DNA from a 50,000 year old toe shows Neanderthals were highly inbred
The toe holds the clues to the truth about interbreeding between Neanderthals and other human sub-species
A study has shown that Neanderthals took the idea of the close-knit family a little too far.
DNA taken from the 50,000-year-old toe bone of a Neanderthal woman has shown that she was highly inbred.
Experts believe that the inbreeding is the outcome of Neanderthal populations being very small.
Scientific tests revealed that her parents were either half-siblings who shared the same mother, an uncle and niece, an aunt and nephew, or a grandparent and grandchild.
Alternatively, they may have been double first cousins.
The DNA studies have now proved that Neanderthals and modern humans interbred, a question that scientists have disagreed over for years. In fact, it is currently estimated that between 1.5 per cent and 2.1 per cent of the genomes of modern non-African people can be traced to Neanderthals.
Although they made tools and weapons, it is thought that Neanderthals did not survive as a human sub-species in the same was a modern humans because they lacked the inventiveness and social structures that saw the latter flourish.
The findings published in the journal Nature come from the most complete blueprint of a Neanderthal genome – or genetic code – ever constructed.
To achieve their results, scientists sequenced the genome from DNA found in the toe of the Neanderthal woman whose remains were found in a Siberian cave in the Altai Mountains.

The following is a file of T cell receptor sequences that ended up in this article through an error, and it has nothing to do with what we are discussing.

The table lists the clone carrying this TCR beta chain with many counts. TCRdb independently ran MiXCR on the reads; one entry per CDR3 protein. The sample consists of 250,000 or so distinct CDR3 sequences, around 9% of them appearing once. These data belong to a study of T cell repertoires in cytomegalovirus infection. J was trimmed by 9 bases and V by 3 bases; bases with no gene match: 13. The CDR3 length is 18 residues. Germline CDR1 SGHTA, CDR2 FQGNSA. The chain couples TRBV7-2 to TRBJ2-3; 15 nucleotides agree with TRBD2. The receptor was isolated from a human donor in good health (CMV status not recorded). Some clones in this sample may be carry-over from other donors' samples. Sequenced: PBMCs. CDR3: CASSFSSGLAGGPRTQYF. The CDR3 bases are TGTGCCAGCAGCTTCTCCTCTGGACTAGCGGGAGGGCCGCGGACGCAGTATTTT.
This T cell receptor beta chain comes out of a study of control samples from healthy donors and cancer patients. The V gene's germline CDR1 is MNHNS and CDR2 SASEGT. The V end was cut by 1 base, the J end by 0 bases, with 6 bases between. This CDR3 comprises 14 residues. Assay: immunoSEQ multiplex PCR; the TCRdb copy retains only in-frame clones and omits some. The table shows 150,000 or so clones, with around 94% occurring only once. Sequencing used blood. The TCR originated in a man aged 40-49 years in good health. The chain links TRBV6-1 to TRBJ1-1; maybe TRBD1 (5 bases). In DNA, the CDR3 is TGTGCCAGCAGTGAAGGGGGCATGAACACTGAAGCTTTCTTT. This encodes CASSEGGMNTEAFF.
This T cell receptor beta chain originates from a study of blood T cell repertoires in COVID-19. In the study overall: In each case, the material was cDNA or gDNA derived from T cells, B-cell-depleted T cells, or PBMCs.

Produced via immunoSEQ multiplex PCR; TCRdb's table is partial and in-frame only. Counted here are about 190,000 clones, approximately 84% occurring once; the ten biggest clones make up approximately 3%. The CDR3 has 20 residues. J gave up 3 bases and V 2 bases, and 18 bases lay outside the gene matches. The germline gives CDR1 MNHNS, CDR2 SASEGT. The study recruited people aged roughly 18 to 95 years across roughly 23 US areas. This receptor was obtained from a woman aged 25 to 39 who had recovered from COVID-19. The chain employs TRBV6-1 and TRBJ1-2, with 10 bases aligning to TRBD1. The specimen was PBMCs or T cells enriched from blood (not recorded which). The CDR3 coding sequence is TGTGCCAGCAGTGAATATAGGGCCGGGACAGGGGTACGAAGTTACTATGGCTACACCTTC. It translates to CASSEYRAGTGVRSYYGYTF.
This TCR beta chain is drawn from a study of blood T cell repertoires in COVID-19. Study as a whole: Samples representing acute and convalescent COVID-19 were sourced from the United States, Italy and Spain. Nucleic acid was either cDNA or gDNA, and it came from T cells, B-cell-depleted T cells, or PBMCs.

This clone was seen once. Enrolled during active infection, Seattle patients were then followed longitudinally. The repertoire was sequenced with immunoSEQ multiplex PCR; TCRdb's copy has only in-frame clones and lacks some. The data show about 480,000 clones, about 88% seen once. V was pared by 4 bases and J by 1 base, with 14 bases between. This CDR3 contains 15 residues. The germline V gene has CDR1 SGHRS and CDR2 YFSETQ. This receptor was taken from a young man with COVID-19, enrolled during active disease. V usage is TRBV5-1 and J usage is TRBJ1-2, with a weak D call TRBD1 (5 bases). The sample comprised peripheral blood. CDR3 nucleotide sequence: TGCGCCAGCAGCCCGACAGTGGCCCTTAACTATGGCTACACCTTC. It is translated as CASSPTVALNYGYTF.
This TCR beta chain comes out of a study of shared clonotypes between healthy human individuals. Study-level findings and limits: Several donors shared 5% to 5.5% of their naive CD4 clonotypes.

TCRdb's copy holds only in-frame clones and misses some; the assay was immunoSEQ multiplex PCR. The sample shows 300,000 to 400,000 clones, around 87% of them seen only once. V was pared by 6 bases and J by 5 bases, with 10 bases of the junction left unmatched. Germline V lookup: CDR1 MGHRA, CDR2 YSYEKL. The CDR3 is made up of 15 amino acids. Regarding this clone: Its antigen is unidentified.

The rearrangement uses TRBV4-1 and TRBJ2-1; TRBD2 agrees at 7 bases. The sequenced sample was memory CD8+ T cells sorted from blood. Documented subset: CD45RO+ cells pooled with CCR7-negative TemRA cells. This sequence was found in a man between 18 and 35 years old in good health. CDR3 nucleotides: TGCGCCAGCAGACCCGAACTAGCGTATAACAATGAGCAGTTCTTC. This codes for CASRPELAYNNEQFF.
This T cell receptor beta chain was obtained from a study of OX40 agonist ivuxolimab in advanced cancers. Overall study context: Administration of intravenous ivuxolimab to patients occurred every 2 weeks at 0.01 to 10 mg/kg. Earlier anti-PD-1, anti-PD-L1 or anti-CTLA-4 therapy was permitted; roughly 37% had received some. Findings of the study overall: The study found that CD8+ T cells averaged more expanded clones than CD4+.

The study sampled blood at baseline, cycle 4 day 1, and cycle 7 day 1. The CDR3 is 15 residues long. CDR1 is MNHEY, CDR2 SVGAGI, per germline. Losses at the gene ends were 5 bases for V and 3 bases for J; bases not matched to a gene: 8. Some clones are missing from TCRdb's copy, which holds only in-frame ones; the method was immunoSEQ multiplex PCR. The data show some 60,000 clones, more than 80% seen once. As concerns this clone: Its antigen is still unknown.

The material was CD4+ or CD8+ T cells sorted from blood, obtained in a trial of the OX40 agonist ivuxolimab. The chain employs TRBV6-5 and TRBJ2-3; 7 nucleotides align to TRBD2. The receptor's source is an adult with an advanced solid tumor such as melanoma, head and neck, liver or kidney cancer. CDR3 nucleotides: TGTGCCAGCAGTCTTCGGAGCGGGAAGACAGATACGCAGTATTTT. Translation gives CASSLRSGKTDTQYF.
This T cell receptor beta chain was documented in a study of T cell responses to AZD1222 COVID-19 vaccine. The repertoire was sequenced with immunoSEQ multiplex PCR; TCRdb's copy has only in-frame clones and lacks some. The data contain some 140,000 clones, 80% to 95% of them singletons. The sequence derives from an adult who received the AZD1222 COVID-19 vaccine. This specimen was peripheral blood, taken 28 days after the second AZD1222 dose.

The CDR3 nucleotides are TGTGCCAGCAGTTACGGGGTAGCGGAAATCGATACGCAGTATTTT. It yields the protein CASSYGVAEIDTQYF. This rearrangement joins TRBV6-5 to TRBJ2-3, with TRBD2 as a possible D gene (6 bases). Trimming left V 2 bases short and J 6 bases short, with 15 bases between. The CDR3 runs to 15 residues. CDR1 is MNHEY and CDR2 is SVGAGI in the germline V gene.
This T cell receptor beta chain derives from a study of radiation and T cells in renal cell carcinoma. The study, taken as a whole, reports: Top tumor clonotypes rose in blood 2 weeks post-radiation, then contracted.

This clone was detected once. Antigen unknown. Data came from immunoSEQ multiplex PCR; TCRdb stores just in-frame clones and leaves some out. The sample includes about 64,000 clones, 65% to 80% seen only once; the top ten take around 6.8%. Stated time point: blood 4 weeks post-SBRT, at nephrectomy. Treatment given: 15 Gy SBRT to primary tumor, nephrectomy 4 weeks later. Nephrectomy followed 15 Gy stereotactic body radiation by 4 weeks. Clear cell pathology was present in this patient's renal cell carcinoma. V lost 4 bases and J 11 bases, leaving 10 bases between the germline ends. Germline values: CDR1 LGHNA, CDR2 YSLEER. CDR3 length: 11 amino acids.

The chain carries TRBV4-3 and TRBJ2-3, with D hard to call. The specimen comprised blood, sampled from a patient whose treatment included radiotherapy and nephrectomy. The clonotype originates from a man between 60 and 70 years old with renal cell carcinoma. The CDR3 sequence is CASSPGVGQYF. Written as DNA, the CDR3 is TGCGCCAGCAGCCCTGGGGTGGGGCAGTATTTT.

Neanderthals and Denisovans were also found to be closely related.
The study also identified at least 87 specific genes in modern humans that stand out as significantly different from any found in Neanderthals or Denisovans.
According to Dr Svante Paabo, who led the international team behind the project, the list of genes contains a “catalogue” of features setting modern humans apart from all other creatures, living or extinct.
“I believe that in it hide some of the things that made the enormous expansion of human populations and human culture and technology in the last 100,000 years possible,” he said.
- 2 Exclusive: Abusers using spyware apps to monitor partners reaches 'epidemic proportions'
- 3 Andy Murray takes to Twitter to show off his Christmas jumper
- 5 Top 10 travel destinations for 2015: From Haiti and Alaska to Namibia and Iceland
PlayStation and Xbox hacked by Lizard Squad
Exclusive: Abusers using spyware apps to monitor partners reaches 'epidemic proportions'
Margaret Thatcher 'expressed fears of Asian rising' at Anglo-Irish summit in 1984
UK weather: Travellers stranded in snow as gales blast across Britain
The 'Black Museum': After 150 years, public set to see exhibits from police’s grisly crime museum
British actor Idris Elba cannot star as James Bond because he is black, says shock jock Rush Limbaugh
Rozanne Duncan: Ukip expels councillor for 'jaw-dropping' comments made in BBC TV interview
Germany anti-Islam protests: 17,000 march on Dresden against 'Islamification of the West'
Ukip member gets into Christmas spirit with Union Flag plea to Santa 'for our country back'
BBC director Danny Cohen: Rising UK antisemitism makes me feel more uncomfortable than ever
Katie Hopkins speaks out on childhood obesity: 'Parents of fat children should be prosecuted for child cruelty'
Not specified: Selby Jennings: VP/SVP Credit Quant Top tier investment bank i...
£40000 - £43000 per annum + benefits: Ashdown Group: Senior Marketing Executiv...
£40000 - £43000 per annum + benefits: Ashdown Group: An international organisa...
£25000 - £30000 per annum: Ashdown Group: Internal Recruiter -Rugby, Warwicksh...